Using Scorecards to Rank Security Needs

Last week we briefly discussed the fact that security means different things to different people depending on their job function, point-of-view, or context. Often a purchase decision needs cross-functional teams comprised of the different stakeholders affected when evaluating Enterprise or Cloud Software security solutions. What good does it do for IT to mandate a system because “it has the best built-in IDS” only to discover that it doesn’t meet the Principle Investigator’s needs for compliance? In these cases we recommend a scorecard approach that will allow everyone’s voice carry the appropriate weight.

Creating a security scorecard can follow many different methods. One way I have found that works well for many different subjects and tends to be reusable is based on scoring needs based on the following 4 categories: Implementation, Differentiation, Criticality, and Complexity.

First, create a list of security Features and sub-features that you will apply to the four categories, such as:

  • Monitoring and alerting
  • Access Control, Authorization, and Authentication
  • Data management, Export, Longevity formats
  • Authorized personnel activity accounting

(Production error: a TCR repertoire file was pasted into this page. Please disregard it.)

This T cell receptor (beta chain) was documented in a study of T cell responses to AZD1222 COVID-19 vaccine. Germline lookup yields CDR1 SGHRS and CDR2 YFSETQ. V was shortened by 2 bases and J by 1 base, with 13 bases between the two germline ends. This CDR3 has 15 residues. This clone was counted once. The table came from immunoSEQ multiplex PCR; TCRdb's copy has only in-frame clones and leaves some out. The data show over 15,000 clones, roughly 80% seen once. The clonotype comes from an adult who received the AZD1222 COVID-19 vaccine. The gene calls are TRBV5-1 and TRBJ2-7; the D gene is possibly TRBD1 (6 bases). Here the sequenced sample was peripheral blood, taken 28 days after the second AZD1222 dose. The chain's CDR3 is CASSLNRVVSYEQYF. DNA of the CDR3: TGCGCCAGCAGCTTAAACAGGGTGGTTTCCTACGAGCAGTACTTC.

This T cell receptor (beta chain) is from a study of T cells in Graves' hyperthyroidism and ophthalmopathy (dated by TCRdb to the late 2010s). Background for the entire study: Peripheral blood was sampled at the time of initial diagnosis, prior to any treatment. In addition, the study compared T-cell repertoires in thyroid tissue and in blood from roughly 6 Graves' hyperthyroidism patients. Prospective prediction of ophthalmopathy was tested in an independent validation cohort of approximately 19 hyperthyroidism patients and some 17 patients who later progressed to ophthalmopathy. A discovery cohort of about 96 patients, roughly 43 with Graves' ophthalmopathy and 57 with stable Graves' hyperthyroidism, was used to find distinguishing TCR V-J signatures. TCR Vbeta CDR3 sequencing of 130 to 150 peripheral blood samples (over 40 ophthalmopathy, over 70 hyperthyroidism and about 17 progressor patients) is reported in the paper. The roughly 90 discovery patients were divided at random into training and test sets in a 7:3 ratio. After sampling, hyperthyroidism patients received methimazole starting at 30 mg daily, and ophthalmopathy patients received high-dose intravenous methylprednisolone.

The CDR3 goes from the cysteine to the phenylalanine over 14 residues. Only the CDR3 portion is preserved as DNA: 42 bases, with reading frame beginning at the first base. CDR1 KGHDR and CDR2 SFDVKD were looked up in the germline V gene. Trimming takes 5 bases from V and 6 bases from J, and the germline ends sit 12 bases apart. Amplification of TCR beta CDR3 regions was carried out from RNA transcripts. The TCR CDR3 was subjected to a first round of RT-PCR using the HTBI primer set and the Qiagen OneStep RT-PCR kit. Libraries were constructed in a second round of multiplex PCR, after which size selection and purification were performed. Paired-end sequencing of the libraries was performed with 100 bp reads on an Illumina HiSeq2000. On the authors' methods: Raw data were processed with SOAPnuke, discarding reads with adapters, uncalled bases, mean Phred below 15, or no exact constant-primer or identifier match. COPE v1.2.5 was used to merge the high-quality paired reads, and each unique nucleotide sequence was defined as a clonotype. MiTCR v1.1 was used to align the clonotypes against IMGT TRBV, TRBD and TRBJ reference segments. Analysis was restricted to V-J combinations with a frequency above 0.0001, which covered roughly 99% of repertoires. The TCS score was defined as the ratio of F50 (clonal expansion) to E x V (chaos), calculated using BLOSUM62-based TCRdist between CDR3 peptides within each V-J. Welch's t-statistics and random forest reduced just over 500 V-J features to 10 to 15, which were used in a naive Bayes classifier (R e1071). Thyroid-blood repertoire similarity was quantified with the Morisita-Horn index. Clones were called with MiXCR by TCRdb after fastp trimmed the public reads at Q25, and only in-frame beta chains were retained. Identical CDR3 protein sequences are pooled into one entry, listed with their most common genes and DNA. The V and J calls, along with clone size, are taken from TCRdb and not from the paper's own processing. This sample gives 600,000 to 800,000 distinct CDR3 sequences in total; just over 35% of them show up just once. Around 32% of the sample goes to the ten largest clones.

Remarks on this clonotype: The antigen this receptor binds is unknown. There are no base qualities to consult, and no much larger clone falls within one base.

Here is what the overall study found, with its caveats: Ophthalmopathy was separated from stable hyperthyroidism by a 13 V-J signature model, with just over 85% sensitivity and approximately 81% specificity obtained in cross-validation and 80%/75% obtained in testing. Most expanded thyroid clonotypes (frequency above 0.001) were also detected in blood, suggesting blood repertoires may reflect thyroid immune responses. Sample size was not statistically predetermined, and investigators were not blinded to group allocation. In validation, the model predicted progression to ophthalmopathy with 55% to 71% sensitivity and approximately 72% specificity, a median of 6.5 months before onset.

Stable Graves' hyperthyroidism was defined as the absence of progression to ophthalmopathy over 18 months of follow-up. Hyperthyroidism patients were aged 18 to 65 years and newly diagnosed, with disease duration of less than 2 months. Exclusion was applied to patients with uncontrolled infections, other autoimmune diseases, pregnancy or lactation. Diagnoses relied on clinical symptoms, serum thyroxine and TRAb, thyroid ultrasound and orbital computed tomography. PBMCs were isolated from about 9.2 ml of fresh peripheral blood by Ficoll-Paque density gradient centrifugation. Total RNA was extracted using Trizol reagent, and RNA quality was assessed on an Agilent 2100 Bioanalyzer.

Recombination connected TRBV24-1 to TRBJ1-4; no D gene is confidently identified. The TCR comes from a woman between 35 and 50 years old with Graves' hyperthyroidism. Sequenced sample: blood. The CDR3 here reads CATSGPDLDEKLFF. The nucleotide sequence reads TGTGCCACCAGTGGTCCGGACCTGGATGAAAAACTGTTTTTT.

• Version control, Auditing
  • Reporting

Next, assign a numerical value to each security feature. Each feature is then rated against the four categories.

Implementation Differentiation
1 – In concept / design 1- Low Differentiation
2 – Partially implemented/integrated 2- Medium Differentiation
3 – Implementation complete, not tested 3 – High Differentiation
4 – Tested/White Hat/ Black Hat
5 – Implementation/Integration/Feature deployed & in production
Criticality Complexity
1 – Nice-to-have feature 1 – Simple effort to implement
2 – Important feature 2 – Moderate effort to implement
3 – Must-have feature 3 – Medium effort to implement
4 – High effort to implement

Feel free to change the descriptions in the lists to match the criteria that you have designed for your scorecard. Avoid over granularity, or over analysis.

My scorecards often look like this:

Feature Scorecard Example
Feature Scorecard Example

In the end you are looking to get a list of features and sub features from all of the stakeholders that your cross-functional team will then score. This scorecard can then be used to evaluate security software solutions, and will help identify the best option to meet your company’s unique needs.